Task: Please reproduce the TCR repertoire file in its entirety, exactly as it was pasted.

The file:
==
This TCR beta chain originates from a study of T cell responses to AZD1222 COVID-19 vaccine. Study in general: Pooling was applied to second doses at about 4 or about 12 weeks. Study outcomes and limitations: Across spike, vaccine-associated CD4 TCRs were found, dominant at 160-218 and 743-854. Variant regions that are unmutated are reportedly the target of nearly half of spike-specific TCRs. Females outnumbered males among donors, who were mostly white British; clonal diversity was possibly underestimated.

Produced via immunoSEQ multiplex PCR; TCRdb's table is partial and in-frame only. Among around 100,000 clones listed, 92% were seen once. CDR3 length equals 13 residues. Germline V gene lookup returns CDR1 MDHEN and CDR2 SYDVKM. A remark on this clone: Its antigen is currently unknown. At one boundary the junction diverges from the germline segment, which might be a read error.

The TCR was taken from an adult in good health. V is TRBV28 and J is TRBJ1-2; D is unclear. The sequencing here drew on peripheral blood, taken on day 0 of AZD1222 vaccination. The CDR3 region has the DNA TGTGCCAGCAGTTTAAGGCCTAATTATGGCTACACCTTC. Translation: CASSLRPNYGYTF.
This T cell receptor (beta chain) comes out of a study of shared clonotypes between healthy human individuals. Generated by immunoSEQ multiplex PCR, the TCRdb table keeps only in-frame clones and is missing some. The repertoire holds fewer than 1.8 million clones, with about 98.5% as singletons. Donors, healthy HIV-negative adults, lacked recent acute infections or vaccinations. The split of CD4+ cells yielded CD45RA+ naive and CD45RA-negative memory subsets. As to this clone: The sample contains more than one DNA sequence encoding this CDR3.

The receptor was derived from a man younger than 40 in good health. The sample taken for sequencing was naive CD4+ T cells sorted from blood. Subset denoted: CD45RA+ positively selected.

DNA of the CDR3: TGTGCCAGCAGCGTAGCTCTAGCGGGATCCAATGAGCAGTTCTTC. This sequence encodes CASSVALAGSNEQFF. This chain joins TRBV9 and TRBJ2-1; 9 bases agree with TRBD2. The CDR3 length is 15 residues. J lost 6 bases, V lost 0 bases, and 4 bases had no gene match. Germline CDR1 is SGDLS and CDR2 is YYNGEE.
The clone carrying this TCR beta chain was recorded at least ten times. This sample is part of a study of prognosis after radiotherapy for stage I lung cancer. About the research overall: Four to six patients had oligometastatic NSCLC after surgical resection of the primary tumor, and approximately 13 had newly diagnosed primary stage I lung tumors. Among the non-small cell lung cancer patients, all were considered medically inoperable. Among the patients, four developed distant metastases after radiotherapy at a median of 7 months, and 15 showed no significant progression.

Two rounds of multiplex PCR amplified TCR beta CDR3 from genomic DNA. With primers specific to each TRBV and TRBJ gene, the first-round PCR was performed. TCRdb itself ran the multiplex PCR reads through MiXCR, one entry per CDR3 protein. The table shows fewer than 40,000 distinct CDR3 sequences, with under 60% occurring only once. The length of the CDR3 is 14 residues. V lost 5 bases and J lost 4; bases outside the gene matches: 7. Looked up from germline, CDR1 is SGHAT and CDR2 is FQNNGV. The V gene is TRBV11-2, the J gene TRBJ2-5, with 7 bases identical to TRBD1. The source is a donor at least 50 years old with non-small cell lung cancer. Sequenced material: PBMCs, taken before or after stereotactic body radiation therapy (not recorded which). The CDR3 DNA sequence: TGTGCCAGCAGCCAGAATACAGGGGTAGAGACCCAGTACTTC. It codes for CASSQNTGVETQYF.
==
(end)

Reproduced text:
This TCR beta chain originates from a study of T cell responses to AZD1222 COVID-19 vaccine. Study in general: Pooling was applied to second doses at about 4 or about 12 weeks. Study outcomes and limitations: Across spike, vaccine-associated CD4 TCRs were found, dominant at 160-218 and 743-854. Variant regions that are unmutated are reportedly the target of nearly half of spike-specific TCRs. Females outnumbered males among donors, who were mostly white British; clonal diversity was possibly underestimated.

Produced via immunoSEQ multiplex PCR; TCRdb's table is partial and in-frame only. Among around 100,000 clones listed, 92% were seen once. CDR3 length equals 13 residues. Germline V gene lookup returns CDR1 MDHEN and CDR2 SYDVKM. A remark on this clone: Its antigen is currently unknown. At one boundary the junction diverges from the germline segment, which might be a read error.

The TCR was taken from an adult in good health. V is TRBV28 and J is TRBJ1-2; D is unclear. The sequencing here drew on peripheral blood, taken on day 0 of AZD1222 vaccination. The CDR3 region has the DNA TGTGCCAGCAGTTTAAGGCCTAATTATGGCTACACCTTC. Translation: CASSLRPNYGYTF.
This T cell receptor (beta chain) comes out of a study of shared clonotypes between healthy human individuals. Generated by immunoSEQ multiplex PCR, the TCRdb table keeps only in-frame clones and is missing some. The repertoire holds fewer than 1.8 million clones, with about 98.5% as singletons. Donors, healthy HIV-negative adults, lacked recent acute infections or vaccinations. The split of CD4+ cells yielded CD45RA+ naive and CD45RA-negative memory subsets. As to this clone: The sample contains more than one DNA sequence encoding this CDR3.

The receptor was derived from a man younger than 40 in good health. The sample taken for sequencing was naive CD4+ T cells sorted from blood. Subset denoted: CD45RA+ positively selected.

DNA of the CDR3: TGTGCCAGCAGCGTAGCTCTAGCGGGATCCAATGAGCAGTTCTTC. This sequence encodes CASSVALAGSNEQFF. This chain joins TRBV9 and TRBJ2-1; 9 bases agree with TRBD2. The CDR3 length is 15 residues. J lost 6 bases, V lost 0 bases, and 4 bases had no gene match. Germline CDR1 is SGDLS and CDR2 is YYNGEE.
The clone carrying this TCR beta chain was recorded at least ten times. This sample is part of a study of prognosis after radiotherapy for stage I lung cancer. About the research overall: Four to six patients had oligometastatic NSCLC after surgical resection of the primary tumor, and approximately 13 had newly diagnosed primary stage I lung tumors. Among the non-small cell lung cancer patients, all were considered medically inoperable. Among the patients, four developed distant metastases after radiotherapy at a median of 7 months, and 15 showed no significant progression.

Two rounds of multiplex PCR amplified TCR beta CDR3 from genomic DNA. With primers specific to each TRBV and TRBJ gene, the first-round PCR was performed. TCRdb itself ran the multiplex PCR reads through MiXCR, one entry per CDR3 protein. The table shows fewer than 40,000 distinct CDR3 sequences, with under 60% occurring only once. The length of the CDR3 is 14 residues. V lost 5 bases and J lost 4; bases outside the gene matches: 7. Looked up from germline, CDR1 is SGHAT and CDR2 is FQNNGV. The V gene is TRBV11-2, the J gene TRBJ2-5, with 7 bases identical to TRBD1. The source is a donor at least 50 years old with non-small cell lung cancer. Sequenced material: PBMCs, taken before or after stereotactic body radiation therapy (not recorded which). The CDR3 DNA sequence: TGTGCCAGCAGCCAGAATACAGGGGTAGAGACCCAGTACTTC. It codes for CASSQNTGVETQYF.